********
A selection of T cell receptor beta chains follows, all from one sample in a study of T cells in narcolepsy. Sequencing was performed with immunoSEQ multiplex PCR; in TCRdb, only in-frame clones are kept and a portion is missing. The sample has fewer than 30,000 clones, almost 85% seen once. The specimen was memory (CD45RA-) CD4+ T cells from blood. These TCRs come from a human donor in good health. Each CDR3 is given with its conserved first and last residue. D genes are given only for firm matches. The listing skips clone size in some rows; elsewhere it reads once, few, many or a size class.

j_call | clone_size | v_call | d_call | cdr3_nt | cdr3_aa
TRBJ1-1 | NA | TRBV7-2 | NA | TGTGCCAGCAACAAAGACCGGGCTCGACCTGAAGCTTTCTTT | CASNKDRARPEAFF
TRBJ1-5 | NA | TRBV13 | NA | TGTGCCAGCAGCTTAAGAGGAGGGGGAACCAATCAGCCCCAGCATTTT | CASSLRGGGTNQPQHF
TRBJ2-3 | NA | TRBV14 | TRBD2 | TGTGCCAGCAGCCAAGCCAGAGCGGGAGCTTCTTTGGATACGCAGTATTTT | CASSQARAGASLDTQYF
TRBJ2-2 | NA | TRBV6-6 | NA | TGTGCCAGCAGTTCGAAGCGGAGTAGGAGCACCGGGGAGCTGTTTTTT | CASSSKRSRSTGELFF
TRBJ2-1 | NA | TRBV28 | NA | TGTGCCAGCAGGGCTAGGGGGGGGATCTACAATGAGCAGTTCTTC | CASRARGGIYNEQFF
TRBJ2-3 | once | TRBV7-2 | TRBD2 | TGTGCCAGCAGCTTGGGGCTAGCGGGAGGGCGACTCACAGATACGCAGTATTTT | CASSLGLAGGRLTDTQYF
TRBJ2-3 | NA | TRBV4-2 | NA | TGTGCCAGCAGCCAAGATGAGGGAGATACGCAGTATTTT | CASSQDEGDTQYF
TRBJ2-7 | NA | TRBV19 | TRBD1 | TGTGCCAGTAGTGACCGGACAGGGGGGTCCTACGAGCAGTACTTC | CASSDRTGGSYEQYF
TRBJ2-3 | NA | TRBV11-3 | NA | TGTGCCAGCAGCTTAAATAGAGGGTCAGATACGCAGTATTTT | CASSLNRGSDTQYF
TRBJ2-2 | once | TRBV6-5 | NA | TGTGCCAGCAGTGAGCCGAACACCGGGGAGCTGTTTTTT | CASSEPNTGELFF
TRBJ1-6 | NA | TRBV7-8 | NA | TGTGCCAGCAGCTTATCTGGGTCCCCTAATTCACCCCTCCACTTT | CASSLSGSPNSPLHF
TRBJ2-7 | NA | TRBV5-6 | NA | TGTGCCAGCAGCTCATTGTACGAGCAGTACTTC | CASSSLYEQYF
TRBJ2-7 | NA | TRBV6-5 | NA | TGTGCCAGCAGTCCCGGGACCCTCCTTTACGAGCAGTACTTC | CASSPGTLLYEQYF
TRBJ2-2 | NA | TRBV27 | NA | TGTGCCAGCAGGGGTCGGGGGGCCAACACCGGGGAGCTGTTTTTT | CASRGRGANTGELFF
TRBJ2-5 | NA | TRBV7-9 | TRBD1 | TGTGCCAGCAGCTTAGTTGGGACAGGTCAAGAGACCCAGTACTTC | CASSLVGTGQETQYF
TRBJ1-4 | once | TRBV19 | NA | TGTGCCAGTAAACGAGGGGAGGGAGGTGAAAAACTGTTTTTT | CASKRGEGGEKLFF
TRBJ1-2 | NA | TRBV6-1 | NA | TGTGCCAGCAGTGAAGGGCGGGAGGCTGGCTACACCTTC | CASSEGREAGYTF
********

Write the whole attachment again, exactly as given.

A selection of T cell receptor beta chains follows, all from one sample in a study of T cells in narcolepsy. Sequencing was performed with immunoSEQ multiplex PCR; in TCRdb, only in-frame clones are kept and a portion is missing. The sample has fewer than 30,000 clones, almost 85% seen once. The specimen was memory (CD45RA-) CD4+ T cells from blood. These TCRs come from a human donor in good health. Each CDR3 is given with its conserved first and last residue. D genes are given only for firm matches. The listing skips clone size in some rows; elsewhere it reads once, few, many or a size class.

j_call | clone_size | v_call | d_call | cdr3_nt | cdr3_aa
TRBJ1-1 | NA | TRBV7-2 | NA | TGTGCCAGCAACAAAGACCGGGCTCGACCTGAAGCTTTCTTT | CASNKDRARPEAFF
TRBJ1-5 | NA | TRBV13 | NA | TGTGCCAGCAGCTTAAGAGGAGGGGGAACCAATCAGCCCCAGCATTTT | CASSLRGGGTNQPQHF
TRBJ2-3 | NA | TRBV14 | TRBD2 | TGTGCCAGCAGCCAAGCCAGAGCGGGAGCTTCTTTGGATACGCAGTATTTT | CASSQARAGASLDTQYF
TRBJ2-2 | NA | TRBV6-6 | NA | TGTGCCAGCAGTTCGAAGCGGAGTAGGAGCACCGGGGAGCTGTTTTTT | CASSSKRSRSTGELFF
TRBJ2-1 | NA | TRBV28 | NA | TGTGCCAGCAGGGCTAGGGGGGGGATCTACAATGAGCAGTTCTTC | CASRARGGIYNEQFF
TRBJ2-3 | once | TRBV7-2 | TRBD2 | TGTGCCAGCAGCTTGGGGCTAGCGGGAGGGCGACTCACAGATACGCAGTATTTT | CASSLGLAGGRLTDTQYF
TRBJ2-3 | NA | TRBV4-2 | NA | TGTGCCAGCAGCCAAGATGAGGGAGATACGCAGTATTTT | CASSQDEGDTQYF
TRBJ2-7 | NA | TRBV19 | TRBD1 | TGTGCCAGTAGTGACCGGACAGGGGGGTCCTACGAGCAGTACTTC | CASSDRTGGSYEQYF
TRBJ2-3 | NA | TRBV11-3 | NA | TGTGCCAGCAGCTTAAATAGAGGGTCAGATACGCAGTATTTT | CASSLNRGSDTQYF
TRBJ2-2 | once | TRBV6-5 | NA | TGTGCCAGCAGTGAGCCGAACACCGGGGAGCTGTTTTTT | CASSEPNTGELFF
TRBJ1-6 | NA | TRBV7-8 | NA | TGTGCCAGCAGCTTATCTGGGTCCCCTAATTCACCCCTCCACTTT | CASSLSGSPNSPLHF
TRBJ2-7 | NA | TRBV5-6 | NA | TGTGCCAGCAGCTCATTGTACGAGCAGTACTTC | CASSSLYEQYF
TRBJ2-7 | NA | TRBV6-5 | NA | TGTGCCAGCAGTCCCGGGACCCTCCTTTACGAGCAGTACTTC | CASSPGTLLYEQYF
TRBJ2-2 | NA | TRBV27 | NA | TGTGCCAGCAGGGGTCGGGGGGCCAACACCGGGGAGCTGTTTTTT | CASRGRGANTGELFF
TRBJ2-5 | NA | TRBV7-9 | TRBD1 | TGTGCCAGCAGCTTAGTTGGGACAGGTCAAGAGACCCAGTACTTC | CASSLVGTGQETQYF
TRBJ1-4 | once | TRBV19 | NA | TGTGCCAGTAAACGAGGGGAGGGAGGTGAAAAACTGTTTTTT | CASKRGEGGEKLFF
TRBJ1-2 | NA | TRBV6-1 | NA | TGTGCCAGCAGTGAAGGGCGGGAGGCTGGCTACACCTTC | CASSEGREAGYTF